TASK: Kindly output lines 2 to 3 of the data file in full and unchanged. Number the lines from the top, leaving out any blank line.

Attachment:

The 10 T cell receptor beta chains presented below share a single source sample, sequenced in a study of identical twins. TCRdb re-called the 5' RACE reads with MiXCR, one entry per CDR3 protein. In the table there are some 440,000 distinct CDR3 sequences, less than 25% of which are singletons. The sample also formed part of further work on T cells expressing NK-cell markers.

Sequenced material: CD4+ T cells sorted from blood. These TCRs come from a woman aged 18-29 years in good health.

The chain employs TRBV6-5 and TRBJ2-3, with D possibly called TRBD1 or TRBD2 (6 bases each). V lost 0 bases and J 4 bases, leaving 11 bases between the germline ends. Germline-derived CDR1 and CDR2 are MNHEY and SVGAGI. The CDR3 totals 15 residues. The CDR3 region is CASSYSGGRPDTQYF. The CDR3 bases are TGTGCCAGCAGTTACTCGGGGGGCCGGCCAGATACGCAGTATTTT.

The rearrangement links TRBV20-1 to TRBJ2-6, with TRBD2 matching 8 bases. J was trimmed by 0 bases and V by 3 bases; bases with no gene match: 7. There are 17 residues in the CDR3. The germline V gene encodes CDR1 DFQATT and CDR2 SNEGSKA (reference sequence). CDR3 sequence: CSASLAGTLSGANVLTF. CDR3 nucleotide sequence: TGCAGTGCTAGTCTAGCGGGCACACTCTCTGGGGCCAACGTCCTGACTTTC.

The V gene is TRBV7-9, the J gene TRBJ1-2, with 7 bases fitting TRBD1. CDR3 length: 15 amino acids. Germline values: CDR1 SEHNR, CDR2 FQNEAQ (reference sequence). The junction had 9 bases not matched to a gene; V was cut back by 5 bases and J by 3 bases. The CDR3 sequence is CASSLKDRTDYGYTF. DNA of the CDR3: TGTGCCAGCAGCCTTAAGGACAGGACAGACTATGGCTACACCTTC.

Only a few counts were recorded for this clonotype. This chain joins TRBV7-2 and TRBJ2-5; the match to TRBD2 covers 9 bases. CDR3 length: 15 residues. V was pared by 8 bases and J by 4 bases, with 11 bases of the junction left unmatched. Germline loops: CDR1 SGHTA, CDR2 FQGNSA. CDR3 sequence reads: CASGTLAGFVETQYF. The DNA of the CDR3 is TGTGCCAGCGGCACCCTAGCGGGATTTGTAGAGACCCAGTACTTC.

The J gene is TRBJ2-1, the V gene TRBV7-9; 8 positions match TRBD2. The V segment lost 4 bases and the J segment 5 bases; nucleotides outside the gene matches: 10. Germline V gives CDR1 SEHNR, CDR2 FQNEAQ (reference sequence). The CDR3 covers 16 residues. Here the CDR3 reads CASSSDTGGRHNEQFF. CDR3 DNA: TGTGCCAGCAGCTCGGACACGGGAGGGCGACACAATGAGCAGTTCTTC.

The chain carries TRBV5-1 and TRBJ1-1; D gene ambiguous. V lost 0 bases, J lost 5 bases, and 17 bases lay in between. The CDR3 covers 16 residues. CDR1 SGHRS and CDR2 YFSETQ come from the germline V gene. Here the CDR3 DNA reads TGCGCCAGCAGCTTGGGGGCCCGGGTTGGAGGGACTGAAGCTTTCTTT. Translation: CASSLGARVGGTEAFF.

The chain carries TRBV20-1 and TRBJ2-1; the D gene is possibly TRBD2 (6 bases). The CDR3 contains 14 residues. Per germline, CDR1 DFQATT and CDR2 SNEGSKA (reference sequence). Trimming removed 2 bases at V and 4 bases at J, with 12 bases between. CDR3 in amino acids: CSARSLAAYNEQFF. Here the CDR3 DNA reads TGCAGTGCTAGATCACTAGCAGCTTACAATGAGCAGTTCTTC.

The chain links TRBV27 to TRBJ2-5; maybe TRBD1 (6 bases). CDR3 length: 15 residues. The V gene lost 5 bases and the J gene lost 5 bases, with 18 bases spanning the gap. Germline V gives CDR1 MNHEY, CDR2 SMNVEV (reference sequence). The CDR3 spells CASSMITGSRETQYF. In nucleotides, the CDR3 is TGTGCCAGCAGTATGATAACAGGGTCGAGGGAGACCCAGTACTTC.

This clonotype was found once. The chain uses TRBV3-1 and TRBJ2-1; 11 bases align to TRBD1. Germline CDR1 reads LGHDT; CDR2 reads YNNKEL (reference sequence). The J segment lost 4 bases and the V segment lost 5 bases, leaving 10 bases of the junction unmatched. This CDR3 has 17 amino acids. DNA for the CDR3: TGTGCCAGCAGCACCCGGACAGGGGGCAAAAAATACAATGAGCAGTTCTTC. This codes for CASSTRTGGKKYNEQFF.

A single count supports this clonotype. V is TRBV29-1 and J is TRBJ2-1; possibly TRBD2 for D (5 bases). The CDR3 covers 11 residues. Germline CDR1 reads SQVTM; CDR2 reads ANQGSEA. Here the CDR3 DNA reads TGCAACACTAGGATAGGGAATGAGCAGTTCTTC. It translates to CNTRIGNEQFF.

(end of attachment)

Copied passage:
Sequenced material: CD4+ T cells sorted from blood. These TCRs come from a woman aged 18-29 years in good health.

The chain employs TRBV6-5 and TRBJ2-3, with D possibly called TRBD1 or TRBD2 (6 bases each). V lost 0 bases and J 4 bases, leaving 11 bases between the germline ends. Germline-derived CDR1 and CDR2 are MNHEY and SVGAGI. The CDR3 totals 15 residues. The CDR3 region is CASSYSGGRPDTQYF. The CDR3 bases are TGTGCCAGCAGTTACTCGGGGGGCCGGCCAGATACGCAGTATTTT.